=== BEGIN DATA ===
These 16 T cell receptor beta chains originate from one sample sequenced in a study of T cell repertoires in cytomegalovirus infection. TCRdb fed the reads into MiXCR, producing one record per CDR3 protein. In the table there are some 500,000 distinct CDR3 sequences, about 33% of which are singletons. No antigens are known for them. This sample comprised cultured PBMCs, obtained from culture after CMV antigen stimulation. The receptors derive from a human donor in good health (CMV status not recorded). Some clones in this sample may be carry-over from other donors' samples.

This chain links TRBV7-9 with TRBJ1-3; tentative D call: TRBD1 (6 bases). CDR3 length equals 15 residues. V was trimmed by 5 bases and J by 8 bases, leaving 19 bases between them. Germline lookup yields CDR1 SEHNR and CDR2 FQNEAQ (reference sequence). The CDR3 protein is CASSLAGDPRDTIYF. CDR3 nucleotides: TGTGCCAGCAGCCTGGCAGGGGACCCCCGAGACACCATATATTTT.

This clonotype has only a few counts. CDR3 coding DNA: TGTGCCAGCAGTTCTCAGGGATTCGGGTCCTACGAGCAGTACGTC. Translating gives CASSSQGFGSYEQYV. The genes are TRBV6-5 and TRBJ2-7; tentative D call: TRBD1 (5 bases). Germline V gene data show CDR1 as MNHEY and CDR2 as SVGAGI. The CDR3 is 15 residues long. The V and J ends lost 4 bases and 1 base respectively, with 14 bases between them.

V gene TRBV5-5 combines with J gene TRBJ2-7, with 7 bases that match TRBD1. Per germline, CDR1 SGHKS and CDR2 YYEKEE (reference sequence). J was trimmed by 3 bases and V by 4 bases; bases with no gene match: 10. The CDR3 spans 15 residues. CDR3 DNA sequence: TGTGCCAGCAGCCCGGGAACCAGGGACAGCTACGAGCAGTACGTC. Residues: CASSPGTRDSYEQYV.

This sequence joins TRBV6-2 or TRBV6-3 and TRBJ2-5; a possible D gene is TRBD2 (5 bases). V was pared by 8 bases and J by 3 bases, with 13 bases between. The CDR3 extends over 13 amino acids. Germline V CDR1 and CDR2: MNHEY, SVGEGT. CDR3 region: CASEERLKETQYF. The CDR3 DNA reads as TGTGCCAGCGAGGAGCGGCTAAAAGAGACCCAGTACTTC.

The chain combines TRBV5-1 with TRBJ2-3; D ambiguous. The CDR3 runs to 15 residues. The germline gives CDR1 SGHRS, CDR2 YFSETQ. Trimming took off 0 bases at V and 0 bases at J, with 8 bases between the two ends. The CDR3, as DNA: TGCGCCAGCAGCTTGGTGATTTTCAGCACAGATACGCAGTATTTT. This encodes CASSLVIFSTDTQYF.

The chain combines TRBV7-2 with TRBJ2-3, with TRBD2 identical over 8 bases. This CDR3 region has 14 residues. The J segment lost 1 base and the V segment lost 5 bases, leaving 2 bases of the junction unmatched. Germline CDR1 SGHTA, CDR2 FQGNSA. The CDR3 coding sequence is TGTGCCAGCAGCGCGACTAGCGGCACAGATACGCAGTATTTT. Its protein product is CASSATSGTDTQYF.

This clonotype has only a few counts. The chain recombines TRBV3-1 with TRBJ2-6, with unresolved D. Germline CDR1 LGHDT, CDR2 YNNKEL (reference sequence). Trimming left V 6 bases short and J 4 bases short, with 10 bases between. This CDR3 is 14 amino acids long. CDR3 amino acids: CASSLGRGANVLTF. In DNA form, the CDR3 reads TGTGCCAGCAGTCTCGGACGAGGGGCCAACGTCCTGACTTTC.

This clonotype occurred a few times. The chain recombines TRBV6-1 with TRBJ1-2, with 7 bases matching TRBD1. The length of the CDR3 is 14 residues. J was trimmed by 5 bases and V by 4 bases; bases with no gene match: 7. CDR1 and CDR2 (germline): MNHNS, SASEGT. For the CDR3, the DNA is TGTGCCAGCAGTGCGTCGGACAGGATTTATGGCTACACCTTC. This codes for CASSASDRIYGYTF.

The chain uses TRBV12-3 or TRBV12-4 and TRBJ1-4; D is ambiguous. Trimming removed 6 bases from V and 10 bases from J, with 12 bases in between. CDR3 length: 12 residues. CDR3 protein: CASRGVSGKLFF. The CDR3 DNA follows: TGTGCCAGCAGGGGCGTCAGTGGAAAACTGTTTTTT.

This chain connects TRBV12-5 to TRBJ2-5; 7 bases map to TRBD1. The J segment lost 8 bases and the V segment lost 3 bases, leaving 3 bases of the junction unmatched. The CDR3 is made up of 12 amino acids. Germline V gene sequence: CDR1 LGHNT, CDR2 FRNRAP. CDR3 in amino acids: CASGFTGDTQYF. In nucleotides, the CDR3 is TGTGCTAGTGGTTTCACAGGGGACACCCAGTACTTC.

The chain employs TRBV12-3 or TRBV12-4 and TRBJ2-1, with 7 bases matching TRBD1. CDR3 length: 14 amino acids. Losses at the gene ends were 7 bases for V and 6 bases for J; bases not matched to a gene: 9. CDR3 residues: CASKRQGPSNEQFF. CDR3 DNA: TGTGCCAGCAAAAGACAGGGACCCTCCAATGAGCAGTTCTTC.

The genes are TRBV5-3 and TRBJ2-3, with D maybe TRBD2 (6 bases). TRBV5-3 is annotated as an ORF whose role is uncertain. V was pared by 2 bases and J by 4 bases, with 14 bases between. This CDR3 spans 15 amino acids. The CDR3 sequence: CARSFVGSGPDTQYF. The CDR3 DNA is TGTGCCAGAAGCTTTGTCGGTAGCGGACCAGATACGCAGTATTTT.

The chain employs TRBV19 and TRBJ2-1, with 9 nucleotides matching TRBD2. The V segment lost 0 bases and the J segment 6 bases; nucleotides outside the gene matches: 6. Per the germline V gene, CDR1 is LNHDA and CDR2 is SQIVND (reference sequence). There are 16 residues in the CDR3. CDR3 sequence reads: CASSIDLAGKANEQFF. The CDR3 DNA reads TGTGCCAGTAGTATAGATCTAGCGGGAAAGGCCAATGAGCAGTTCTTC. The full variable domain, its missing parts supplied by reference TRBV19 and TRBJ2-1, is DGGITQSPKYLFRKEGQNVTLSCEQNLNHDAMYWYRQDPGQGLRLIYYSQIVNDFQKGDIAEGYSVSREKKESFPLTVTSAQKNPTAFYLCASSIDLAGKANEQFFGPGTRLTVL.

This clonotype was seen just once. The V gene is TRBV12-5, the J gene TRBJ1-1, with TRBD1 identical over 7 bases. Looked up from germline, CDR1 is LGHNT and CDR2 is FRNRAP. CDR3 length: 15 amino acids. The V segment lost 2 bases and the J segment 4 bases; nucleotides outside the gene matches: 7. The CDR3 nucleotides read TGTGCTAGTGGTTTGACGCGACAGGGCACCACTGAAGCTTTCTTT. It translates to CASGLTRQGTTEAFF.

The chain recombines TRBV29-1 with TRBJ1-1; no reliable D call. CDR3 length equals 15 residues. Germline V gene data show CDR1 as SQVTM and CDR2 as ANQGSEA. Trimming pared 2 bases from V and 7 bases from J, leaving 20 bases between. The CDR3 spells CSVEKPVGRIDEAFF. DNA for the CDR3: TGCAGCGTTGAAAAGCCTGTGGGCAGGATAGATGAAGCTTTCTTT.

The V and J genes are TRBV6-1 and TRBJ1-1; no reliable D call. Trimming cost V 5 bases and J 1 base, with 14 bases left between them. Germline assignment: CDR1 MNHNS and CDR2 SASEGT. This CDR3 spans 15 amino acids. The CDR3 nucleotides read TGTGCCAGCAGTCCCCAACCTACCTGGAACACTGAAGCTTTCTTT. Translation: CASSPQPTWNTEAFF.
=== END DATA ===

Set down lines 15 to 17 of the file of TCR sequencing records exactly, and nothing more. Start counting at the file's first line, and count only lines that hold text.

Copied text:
This clonotype was seen just once. The V gene is TRBV12-5, the J gene TRBJ1-1, with TRBD1 identical over 7 bases. Looked up from germline, CDR1 is LGHNT and CDR2 is FRNRAP. CDR3 length: 15 amino acids. The V segment lost 2 bases and the J segment 4 bases; nucleotides outside the gene matches: 7. The CDR3 nucleotides read TGTGCTAGTGGTTTGACGCGACAGGGCACCACTGAAGCTTTCTTT. It translates to CASGLTRQGTTEAFF.

The chain recombines TRBV29-1 with TRBJ1-1; no reliable D call. CDR3 length equals 15 residues. Germline V gene data show CDR1 as SQVTM and CDR2 as ANQGSEA. Trimming pared 2 bases from V and 7 bases from J, leaving 20 bases between. The CDR3 spells CSVEKPVGRIDEAFF. DNA for the CDR3: TGCAGCGTTGAAAAGCCTGTGGGCAGGATAGATGAAGCTTTCTTT.

The V and J genes are TRBV6-1 and TRBJ1-1; no reliable D call. Trimming cost V 5 bases and J 1 base, with 14 bases left between them. Germline assignment: CDR1 MNHNS and CDR2 SASEGT. This CDR3 spans 15 amino acids. The CDR3 nucleotides read TGTGCCAGCAGTCCCCAACCTACCTGGAACACTGAAGCTTTCTTT. Translation: CASSPQPTWNTEAFF.